Hero school custodian saves choking student’s life at Middletown elementary school

Amanda Elementary lead custodian Kim Deaton used her training from her former job as a EMT member to save a 5th-grade boy from choking to death on food in the school's cafeteria. Deaton responded quickly and is hailed as a hero for saving Cole Hanson Oliver. (Provided Photo\Journal-News)
Amanda Elementary lead custodian Kim Deaton used her training from her former job as a EMT member to save a 5th-grade boy from choking to death on food in the school's cafeteria. Deaton responded quickly and is hailed as a hero for saving Cole Hanson Oliver. (Provided Photo\Journal-News)

A former emergency medical team worker who is now Amanda Elementary lead custodian in Middletown is being celebrating for saving a fifth-grader who was choking on a cheese stick.

Kim Deaton heard O’Brianah Moon scream out over the din of cafeteria noise during Thursday’s lunchtime, and the former emergency worker from Preble County recognized it was urgent.

She sprinted to Moon’s classmate Cole Hanson Oliver, whose face “was already past red,” she told the Journal-News.

“He was shaking and he was scared,” she said.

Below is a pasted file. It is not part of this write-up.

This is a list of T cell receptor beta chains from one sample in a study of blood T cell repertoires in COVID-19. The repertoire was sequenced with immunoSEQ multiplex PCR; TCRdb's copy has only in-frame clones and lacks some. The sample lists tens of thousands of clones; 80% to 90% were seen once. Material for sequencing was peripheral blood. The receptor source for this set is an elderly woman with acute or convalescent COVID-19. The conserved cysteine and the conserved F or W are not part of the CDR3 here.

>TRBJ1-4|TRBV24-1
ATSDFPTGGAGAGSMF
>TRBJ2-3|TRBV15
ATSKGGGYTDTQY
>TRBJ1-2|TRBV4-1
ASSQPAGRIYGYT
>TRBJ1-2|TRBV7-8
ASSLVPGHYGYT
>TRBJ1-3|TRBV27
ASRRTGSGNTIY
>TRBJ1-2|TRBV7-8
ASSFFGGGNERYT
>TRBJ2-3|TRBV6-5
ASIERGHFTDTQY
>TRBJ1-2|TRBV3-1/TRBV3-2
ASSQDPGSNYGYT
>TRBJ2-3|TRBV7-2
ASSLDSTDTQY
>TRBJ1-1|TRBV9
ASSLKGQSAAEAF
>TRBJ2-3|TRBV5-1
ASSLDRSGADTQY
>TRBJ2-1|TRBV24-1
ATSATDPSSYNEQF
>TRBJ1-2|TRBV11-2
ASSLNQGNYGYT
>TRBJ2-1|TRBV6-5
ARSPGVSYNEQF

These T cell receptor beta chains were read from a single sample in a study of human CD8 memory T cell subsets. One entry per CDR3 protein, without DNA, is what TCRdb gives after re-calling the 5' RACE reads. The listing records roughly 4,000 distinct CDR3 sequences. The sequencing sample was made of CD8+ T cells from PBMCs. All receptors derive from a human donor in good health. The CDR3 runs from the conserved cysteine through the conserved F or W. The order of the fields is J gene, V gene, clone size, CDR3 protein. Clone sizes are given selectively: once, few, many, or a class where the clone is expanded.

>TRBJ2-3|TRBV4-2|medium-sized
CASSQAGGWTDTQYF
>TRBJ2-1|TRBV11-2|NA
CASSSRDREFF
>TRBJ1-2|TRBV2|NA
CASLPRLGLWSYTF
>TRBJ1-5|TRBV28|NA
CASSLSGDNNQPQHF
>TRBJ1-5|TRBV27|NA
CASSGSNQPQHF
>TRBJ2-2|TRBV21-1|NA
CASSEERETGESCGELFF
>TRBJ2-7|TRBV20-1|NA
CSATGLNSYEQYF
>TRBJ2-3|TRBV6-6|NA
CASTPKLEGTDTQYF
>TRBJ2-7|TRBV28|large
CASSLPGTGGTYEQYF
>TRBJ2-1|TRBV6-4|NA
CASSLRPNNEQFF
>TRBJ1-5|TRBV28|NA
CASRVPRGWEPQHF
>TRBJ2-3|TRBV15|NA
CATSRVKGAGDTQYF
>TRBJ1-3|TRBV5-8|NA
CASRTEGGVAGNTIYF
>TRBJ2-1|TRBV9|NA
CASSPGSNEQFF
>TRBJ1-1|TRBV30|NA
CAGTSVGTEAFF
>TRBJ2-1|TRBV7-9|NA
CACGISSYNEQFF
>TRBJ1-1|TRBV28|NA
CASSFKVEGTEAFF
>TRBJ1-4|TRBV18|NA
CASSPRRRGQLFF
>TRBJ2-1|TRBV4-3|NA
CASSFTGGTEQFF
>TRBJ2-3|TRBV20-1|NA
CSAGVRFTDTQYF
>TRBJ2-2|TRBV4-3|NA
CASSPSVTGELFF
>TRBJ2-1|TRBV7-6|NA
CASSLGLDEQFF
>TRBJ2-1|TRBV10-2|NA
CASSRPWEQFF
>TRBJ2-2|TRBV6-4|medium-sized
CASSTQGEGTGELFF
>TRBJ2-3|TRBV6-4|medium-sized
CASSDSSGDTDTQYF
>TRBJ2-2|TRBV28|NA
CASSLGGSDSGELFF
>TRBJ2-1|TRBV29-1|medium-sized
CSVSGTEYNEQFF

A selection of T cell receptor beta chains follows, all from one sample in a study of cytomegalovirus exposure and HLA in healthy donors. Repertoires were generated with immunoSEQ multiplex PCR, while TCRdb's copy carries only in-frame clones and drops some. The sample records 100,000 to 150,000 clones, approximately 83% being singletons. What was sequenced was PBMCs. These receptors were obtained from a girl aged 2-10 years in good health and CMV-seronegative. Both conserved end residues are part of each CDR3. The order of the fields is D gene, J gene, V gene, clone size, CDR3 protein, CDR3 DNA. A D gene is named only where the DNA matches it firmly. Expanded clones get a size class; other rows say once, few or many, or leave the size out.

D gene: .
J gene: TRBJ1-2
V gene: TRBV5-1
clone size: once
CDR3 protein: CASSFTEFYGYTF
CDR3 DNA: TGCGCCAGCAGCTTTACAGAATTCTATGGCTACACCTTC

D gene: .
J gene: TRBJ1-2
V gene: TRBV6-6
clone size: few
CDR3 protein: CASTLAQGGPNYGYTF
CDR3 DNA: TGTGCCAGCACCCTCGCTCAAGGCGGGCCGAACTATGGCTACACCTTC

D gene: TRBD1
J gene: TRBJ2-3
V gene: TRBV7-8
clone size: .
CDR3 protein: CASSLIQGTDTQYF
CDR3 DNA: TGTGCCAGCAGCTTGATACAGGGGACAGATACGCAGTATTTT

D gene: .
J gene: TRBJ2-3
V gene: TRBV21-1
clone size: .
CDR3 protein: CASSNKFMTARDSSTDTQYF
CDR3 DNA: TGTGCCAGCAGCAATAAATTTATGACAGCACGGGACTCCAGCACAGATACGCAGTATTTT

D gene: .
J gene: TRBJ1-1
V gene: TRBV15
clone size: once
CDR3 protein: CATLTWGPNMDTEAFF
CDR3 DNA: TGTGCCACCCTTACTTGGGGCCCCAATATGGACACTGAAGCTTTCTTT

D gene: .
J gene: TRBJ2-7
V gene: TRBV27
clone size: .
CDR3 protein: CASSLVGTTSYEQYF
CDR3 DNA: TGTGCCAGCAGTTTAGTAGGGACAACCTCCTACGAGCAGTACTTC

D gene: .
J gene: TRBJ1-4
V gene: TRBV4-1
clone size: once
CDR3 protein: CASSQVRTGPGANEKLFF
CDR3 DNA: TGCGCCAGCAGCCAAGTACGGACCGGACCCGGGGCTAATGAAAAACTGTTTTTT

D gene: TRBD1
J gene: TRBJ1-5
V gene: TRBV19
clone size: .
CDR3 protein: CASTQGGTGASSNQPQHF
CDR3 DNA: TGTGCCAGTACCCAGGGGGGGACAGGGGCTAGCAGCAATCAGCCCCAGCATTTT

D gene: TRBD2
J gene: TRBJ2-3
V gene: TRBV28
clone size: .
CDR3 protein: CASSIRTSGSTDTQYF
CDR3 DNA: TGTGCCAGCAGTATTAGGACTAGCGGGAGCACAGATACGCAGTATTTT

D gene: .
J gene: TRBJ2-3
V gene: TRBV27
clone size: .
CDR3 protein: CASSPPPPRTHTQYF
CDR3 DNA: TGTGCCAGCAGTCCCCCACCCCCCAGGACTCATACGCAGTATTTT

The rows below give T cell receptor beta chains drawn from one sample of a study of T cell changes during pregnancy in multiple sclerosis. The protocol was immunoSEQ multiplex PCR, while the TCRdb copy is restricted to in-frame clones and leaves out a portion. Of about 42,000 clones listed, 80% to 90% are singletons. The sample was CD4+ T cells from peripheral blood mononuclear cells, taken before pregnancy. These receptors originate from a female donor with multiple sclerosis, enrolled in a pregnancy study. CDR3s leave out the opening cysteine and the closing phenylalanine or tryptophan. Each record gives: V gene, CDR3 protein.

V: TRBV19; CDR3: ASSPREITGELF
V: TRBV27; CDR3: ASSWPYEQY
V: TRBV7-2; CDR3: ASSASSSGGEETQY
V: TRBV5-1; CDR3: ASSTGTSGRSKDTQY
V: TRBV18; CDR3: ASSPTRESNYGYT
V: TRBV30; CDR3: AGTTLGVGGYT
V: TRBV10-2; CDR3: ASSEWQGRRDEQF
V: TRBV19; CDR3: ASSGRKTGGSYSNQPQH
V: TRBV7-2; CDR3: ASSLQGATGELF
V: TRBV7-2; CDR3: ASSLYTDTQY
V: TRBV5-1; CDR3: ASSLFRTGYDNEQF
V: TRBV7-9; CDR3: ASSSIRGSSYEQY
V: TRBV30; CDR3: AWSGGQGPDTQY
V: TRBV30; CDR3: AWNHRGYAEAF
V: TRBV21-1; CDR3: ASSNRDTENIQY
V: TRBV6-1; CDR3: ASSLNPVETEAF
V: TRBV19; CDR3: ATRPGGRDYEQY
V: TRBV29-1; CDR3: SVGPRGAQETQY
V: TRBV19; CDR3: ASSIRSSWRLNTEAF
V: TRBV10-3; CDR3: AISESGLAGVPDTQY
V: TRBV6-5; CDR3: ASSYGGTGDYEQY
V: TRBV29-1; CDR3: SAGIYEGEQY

The boy was choking to death but fortunately for Oliver, Deaton knew “I didn’t have much time” and her emergency medical training kicked in.

Reaching from the back with both arms around Oliver and quickly squeezing his upper stomach - in a Heimlich maneuver designed to force air out of his lungs to expel the food – Deaton started thrusting.

“I did a couple of series of thrusts. The first one we got up a big chunk (of cheese). The second one we got more and on the third we got what needed to be out,” she said.

“I used to run squad (EMT) years ago in Preble County’s Gratis Village so I’m going to attribute this to how you never forget,” she said of her life-saving technique.

But Amanda Principal Beth Hendricks insists there’s more to it when it comes to Deaton.

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“She is a dynamic superhero,” said Hendricks.

This one, high-profile lifesaving action, she said, was just the latest and most visible gestures of help Deaton performs for students every school day.

“She has my kids (students) at heart and she makes sure all their needs are taken care of,” she said. “When she recognizes one of our kids have a need, she is the first one to come to me about it and ask what can we do to help.”

Oliver’s parents, said Hendricks, report the boy, who was taken to the doctor after the incident, is doing fine and expected to return to school when classes resume Tuesday.

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